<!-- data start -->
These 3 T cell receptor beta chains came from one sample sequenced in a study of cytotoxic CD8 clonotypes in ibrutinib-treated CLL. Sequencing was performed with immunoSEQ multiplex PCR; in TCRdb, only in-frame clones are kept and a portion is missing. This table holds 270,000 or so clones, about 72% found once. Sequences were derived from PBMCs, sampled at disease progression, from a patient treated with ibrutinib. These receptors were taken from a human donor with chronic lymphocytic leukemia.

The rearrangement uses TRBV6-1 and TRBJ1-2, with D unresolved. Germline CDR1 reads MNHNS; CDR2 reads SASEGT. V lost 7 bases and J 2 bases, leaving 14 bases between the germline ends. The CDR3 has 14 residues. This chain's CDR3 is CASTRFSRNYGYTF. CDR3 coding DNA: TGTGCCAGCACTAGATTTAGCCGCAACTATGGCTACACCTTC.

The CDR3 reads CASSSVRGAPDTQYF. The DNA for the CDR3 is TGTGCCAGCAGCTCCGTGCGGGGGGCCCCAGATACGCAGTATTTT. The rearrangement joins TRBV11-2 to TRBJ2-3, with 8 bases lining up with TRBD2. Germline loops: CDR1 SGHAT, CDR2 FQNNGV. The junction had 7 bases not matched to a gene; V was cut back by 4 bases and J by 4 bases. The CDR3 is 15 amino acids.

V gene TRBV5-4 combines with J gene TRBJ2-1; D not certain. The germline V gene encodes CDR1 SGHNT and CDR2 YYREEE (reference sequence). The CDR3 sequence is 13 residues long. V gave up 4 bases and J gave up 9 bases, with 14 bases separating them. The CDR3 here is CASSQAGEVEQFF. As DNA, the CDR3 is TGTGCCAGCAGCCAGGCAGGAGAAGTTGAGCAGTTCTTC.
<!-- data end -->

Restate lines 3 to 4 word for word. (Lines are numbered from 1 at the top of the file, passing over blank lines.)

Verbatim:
The CDR3 reads CASSSVRGAPDTQYF. The DNA for the CDR3 is TGTGCCAGCAGCTCCGTGCGGGGGGCCCCAGATACGCAGTATTTT. The rearrangement joins TRBV11-2 to TRBJ2-3, with 8 bases lining up with TRBD2. Germline loops: CDR1 SGHAT, CDR2 FQNNGV. The junction had 7 bases not matched to a gene; V was cut back by 4 bases and J by 4 bases. The CDR3 is 15 amino acids.

V gene TRBV5-4 combines with J gene TRBJ2-1; D not certain. The germline V gene encodes CDR1 SGHNT and CDR2 YYREEE (reference sequence). The CDR3 sequence is 13 residues long. V gave up 4 bases and J gave up 9 bases, with 14 bases separating them. The CDR3 here is CASSQAGEVEQFF. As DNA, the CDR3 is TGTGCCAGCAGCCAGGCAGGAGAAGTTGAGCAGTTCTTC.